Metrics Gone Wrong: What Managers Can Learn from the 2016 US Presidential Election
Kübler, Raoul Pauwels, Koen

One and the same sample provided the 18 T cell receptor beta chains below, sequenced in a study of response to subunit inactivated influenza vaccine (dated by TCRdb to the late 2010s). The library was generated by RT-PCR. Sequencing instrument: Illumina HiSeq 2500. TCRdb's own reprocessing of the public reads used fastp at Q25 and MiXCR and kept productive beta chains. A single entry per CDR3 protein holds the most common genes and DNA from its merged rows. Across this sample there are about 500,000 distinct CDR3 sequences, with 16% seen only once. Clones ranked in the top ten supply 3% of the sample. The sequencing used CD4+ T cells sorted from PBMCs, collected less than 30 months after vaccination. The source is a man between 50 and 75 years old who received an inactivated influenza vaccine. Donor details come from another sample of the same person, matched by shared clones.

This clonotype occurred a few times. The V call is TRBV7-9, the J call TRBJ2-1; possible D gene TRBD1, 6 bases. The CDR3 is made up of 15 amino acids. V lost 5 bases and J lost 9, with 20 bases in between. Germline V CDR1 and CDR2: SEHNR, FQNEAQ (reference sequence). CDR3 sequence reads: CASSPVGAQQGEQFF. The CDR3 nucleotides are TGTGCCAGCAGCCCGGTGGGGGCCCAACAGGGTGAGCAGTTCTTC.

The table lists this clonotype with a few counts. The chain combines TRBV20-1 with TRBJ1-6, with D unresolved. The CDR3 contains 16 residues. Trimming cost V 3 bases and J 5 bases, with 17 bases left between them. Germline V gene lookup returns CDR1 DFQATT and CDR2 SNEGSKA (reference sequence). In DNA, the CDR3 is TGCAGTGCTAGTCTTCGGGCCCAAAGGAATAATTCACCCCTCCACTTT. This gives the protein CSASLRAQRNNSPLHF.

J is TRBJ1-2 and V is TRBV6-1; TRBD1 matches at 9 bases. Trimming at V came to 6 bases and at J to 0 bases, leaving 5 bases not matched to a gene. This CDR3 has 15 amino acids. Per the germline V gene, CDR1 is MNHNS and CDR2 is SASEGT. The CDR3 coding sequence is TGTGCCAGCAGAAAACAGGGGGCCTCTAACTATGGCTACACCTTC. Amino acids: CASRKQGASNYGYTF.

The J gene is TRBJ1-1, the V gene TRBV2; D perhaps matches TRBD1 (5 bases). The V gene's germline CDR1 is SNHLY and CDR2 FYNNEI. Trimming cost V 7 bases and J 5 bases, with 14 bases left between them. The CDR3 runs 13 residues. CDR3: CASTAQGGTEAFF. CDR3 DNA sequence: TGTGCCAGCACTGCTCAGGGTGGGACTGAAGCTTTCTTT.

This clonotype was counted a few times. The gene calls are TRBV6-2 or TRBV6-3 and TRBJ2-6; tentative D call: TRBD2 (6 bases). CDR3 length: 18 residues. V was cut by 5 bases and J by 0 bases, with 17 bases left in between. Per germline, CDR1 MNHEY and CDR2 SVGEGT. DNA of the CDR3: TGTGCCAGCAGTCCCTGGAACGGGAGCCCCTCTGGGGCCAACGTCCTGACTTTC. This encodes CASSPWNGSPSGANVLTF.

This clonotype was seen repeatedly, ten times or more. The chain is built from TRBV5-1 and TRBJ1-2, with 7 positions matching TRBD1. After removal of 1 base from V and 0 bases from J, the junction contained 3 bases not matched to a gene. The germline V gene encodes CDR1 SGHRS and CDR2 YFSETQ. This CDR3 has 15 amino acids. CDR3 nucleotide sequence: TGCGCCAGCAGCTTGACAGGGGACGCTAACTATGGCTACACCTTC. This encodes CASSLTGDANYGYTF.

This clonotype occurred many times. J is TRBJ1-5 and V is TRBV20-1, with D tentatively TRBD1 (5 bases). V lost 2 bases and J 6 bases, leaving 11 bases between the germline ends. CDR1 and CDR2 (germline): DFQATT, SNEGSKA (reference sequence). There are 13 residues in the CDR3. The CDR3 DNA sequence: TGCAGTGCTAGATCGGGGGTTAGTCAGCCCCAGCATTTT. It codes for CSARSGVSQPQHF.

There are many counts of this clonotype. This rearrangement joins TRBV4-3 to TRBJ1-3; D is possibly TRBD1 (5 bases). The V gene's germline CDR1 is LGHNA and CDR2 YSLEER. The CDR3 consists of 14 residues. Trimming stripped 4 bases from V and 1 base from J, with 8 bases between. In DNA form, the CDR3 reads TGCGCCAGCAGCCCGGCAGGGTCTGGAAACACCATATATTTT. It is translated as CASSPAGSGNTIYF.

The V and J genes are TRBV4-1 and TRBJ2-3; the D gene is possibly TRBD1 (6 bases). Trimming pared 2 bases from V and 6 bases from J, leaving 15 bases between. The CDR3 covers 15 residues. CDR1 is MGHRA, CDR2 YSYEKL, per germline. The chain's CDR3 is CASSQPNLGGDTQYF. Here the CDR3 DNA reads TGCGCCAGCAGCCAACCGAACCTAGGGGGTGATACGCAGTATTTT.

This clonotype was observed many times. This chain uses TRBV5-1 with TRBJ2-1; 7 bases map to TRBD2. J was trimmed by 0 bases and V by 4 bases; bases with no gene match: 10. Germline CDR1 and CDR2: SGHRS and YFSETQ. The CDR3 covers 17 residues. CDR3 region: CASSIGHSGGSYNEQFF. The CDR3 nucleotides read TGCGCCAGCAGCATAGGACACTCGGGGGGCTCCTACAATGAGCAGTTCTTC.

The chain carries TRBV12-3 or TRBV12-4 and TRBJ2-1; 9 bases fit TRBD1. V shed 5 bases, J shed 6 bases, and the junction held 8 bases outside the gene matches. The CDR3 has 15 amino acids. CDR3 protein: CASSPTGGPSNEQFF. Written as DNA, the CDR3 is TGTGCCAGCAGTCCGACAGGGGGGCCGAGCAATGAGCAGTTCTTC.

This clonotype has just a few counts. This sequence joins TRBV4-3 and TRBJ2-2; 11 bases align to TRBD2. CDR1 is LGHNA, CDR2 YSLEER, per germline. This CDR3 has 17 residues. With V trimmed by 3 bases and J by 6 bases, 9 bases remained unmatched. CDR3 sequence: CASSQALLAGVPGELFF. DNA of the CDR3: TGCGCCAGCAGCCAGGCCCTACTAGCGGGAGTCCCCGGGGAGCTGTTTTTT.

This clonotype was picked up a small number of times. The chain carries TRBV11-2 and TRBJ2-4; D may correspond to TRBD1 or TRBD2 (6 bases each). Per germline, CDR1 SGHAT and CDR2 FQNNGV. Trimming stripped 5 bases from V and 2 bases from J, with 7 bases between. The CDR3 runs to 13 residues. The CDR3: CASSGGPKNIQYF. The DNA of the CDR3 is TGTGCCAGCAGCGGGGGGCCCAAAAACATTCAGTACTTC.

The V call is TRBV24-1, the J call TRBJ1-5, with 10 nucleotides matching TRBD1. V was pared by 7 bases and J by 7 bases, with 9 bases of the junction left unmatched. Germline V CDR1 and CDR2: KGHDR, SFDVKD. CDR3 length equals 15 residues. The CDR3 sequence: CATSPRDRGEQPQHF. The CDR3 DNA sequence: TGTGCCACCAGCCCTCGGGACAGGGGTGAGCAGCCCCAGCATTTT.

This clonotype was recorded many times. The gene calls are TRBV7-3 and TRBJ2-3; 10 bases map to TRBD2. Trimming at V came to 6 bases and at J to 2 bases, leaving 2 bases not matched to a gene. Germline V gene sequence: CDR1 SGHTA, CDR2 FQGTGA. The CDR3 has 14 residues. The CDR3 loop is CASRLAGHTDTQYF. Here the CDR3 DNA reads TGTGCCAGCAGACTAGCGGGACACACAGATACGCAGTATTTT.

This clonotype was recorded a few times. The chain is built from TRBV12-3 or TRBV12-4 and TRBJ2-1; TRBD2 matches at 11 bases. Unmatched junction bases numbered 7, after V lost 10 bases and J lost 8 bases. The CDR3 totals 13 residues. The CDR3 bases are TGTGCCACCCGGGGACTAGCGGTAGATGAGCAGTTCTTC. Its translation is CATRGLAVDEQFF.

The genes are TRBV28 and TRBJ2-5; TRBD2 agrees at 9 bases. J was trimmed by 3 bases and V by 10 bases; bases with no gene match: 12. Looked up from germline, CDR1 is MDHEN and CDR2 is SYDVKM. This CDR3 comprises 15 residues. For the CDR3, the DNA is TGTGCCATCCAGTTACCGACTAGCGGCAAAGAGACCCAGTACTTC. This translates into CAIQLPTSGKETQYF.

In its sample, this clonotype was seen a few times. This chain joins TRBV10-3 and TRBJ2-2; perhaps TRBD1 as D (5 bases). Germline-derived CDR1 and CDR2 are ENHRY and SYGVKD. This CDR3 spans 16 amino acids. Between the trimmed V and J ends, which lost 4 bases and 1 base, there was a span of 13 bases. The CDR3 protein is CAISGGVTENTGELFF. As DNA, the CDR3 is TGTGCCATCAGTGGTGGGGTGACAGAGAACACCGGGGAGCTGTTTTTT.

In the 2016 presidential election, the vast majority of available polls showed a comfortable lead for Hillary Clinton throughout the whole race, but in the end, she lost. Campaign managers could have known better, if they had had a closer look at other data sources and variables that – like polls – show voter engagement and preferences. In the political arena, donations, media coverage, social media followership, engagement and sentiment may similarly indicate how well a candidate is doing, and most of these variables are available for free. Validating the bigger picture with alternative data sources is not limited to politics. The latest marketing research shows that online-consumer-behavior metrics can enrich, and sometimes replace, traditional funnel metrics. Trusting a single ‘silver bullet’ metric does not just lead to surprises, it can also mislead managerial decision-making. Econometric models can help disentangle a complex web of dynamic interactions and show immediate and lagged effects of marketing or political events.